Science and soothsaying
by Daniel Botkin
Now that the Bali conference is over and climate scientists have warned us again about the dire predictions of their climate models, a question remains: Will their forecasts come true? Given the current international focus on global warming, you would think that, in 10, 15 or 20 years, many people will want to know whether today’s predictions proved accurate.
But, in fact, people rarely look back to see if their old forecasts were on the mark. Foretelling the future has always been difficult and almost always wrong. Charles Mackay, in his wonderful 1841 book “Extraordinary Popular Delusions and the Madness of Crowds,” observes that the so-called necromancers of earlier centuries who purported to divine the future were grouped with the worst alchemists. Today, however, computers seem to have undermined our natural skepticism. Many of us put our faith in complex software that most of us cannot understand.
My own experience makes me skeptical of how environmental forecasting is being used. In 1991, several colleagues and I drew national and international attention when we used a computer model to forecast possible effects of global warming on an endangered species. Our computer program forecast that the Kirtland’s warbler, the first songbird in America ever subjected to a complete census, would likely face extinction by 2010. Its habitat, jack pine trees, would be unable to thrive in conditions that climate computer programs forecast for southern Michigan, the only place and only trees where the bird nested.
The computer told us these declines should be measurable even in the year we made the forecast. We suggested that measurements of jack pine growth be started to verify the forecasts and to see whether the potential effects of global warming on the diversity of life were actually occurring. People could have started going to southern Michigan to check out our forecasts 16 years ago. Nobody did. I tried to get funding to do this, but no government agency or private foundation was interested.
Even today, amid the furor over global warming, no one is rushing out to verify that it does indeed threaten the Michigan jack pine. (But, happily, independent action by the government, the Audubon Society and private individuals has brought the Kirtland’s warbler back from the brink of extinction.)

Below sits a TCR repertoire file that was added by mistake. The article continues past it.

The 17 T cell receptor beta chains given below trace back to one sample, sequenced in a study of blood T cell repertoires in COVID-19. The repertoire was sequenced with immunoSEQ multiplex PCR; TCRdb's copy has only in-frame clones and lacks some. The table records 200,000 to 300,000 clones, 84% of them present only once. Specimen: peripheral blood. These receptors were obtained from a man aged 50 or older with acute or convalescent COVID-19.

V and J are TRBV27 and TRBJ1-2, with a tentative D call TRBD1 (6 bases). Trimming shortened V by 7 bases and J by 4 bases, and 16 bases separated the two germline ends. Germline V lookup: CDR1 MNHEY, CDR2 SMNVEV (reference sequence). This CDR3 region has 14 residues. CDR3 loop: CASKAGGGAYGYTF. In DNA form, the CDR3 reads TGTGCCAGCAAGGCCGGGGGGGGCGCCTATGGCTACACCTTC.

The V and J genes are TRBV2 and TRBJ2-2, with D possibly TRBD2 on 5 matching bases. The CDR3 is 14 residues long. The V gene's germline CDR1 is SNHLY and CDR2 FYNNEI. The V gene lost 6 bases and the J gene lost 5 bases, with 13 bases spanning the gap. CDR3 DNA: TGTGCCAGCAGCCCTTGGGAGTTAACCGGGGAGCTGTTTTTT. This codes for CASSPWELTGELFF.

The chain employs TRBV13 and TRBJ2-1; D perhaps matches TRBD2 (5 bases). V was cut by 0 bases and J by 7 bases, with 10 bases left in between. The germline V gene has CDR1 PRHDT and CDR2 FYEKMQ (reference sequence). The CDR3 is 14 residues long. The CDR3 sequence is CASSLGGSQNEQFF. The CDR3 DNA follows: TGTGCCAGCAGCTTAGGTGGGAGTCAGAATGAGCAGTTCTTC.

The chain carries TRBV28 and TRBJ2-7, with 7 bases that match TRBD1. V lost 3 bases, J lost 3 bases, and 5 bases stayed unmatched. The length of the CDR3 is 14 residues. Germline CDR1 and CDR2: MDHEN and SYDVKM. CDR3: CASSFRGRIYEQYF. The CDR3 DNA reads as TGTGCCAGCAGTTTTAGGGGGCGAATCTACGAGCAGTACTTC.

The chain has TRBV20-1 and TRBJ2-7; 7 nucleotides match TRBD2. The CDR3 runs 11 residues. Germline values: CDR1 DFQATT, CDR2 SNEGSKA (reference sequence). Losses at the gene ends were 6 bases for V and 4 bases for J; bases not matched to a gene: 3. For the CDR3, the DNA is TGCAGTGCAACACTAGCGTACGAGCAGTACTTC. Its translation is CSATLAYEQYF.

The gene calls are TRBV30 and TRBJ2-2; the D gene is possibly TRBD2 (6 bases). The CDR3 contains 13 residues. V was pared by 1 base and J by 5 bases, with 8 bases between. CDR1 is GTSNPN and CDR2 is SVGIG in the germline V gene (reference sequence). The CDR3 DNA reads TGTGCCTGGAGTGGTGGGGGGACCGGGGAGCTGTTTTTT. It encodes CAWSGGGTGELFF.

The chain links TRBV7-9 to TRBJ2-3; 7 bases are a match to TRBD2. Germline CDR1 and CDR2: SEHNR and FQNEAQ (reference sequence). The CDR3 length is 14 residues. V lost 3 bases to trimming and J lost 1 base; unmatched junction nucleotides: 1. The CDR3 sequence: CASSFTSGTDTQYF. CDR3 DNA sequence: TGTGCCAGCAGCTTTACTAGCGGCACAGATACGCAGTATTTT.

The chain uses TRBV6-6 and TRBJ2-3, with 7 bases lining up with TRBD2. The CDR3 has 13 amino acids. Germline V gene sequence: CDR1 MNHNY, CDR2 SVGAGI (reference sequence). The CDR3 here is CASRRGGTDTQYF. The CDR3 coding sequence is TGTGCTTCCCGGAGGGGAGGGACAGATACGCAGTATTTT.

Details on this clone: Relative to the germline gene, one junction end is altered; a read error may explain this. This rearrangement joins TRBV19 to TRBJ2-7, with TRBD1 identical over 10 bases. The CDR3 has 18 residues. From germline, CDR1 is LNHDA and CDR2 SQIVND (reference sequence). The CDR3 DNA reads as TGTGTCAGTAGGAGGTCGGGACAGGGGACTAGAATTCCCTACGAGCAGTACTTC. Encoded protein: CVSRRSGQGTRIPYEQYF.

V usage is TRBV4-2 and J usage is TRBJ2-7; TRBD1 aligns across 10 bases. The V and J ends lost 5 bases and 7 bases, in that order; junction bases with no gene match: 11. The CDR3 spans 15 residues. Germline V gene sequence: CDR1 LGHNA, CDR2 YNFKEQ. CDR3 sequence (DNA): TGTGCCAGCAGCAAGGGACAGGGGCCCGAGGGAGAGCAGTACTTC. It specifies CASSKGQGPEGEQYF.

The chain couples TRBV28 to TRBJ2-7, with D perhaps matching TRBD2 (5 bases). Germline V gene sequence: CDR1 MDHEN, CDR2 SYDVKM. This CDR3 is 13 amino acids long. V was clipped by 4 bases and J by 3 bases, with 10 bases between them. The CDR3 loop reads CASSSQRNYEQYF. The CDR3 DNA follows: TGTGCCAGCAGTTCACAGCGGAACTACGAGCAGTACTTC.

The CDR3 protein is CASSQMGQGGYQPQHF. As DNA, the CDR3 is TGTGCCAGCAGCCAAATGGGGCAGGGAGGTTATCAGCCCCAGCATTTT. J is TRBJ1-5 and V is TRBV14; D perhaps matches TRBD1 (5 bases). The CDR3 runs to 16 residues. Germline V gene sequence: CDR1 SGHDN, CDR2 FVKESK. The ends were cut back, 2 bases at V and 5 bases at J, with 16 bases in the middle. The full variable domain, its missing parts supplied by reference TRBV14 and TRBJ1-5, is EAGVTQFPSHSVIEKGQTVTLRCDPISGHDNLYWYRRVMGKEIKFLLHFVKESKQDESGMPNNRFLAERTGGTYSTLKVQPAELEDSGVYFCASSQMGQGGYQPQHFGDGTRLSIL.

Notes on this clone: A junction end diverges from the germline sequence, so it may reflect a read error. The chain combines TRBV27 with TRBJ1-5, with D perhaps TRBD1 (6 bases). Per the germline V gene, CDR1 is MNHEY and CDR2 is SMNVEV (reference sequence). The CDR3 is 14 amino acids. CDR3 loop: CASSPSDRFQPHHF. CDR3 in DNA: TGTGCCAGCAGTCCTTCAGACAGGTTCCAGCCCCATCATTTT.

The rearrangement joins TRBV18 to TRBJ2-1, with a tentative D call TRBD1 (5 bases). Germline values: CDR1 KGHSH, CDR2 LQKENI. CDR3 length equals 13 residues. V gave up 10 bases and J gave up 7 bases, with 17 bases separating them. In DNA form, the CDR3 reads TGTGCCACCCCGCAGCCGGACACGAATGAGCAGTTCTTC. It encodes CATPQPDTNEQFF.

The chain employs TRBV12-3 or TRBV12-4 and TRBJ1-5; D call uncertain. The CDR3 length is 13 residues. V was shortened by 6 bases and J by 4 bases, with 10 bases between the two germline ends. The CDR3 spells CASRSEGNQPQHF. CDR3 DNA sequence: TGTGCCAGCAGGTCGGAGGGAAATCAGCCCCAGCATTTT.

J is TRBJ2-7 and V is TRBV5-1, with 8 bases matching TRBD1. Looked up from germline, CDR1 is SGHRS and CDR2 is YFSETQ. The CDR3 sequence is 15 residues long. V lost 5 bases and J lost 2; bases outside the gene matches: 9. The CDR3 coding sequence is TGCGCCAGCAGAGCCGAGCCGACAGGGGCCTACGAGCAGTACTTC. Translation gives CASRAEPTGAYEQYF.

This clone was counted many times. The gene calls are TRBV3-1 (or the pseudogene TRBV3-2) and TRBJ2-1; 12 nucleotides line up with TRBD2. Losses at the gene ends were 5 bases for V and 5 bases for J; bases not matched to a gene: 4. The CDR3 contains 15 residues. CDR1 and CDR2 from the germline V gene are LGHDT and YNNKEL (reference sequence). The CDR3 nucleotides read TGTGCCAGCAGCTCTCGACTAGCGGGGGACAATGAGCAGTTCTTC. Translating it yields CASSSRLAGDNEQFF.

What could explain the lack of interest in verifying a dated computer forecast? After all, computer forecasts are the basis for the current alarm. Did people perhaps decide that a 16-year-old forecast had to have been based on inferior methods?
But wait a minute. Given the usual progress of science, won’t forecasting methods in the future always be better than in the past? What this suggests is that today the primary uses of, and interest in, such forecasts are political, not scientific – that scientists as well as politicians are using forecasts for political and ideological purposes to influence public behavior here and now.
The question is not really whether the forecasts are scientifically valid, but how much impetus they can provide to influence society.
It wasn’t always this way. In the 1960s, when research into global warming was just beginning, it seemed impossible that people could change the global environment; the Earth was just too big. Charles Lyell, the father of modern geology, considered the possibility in detail in the mid-19th century and decided it was impossible because the mass of living things amounted to less than a drop in the bucket compared to the weight of all the materials in the oceans, atmosphere, soil and rocks.
In the 1970s, however, scientists began to realize that life had in fact greatly changed the Earth’s environment, starting more than a billion years ago. At the same time, evidence was building that burning fossil fuels was increasing the atmospheric concentration of carbon dioxide. In 1957, Charles Keeling began the first continuous measurements to study carbon-dioxide change over time at Mauna Loa, Hawaii. By 1973, he reported at a landmark conference at Brookhaven National Laboratory on “Carbon and the Biosphere” that carbon dioxide showed a definite increase in 15 years, consistent with releases from burning fossil fuels. For those of us working on these issues, the scientific and environmental implications were vast.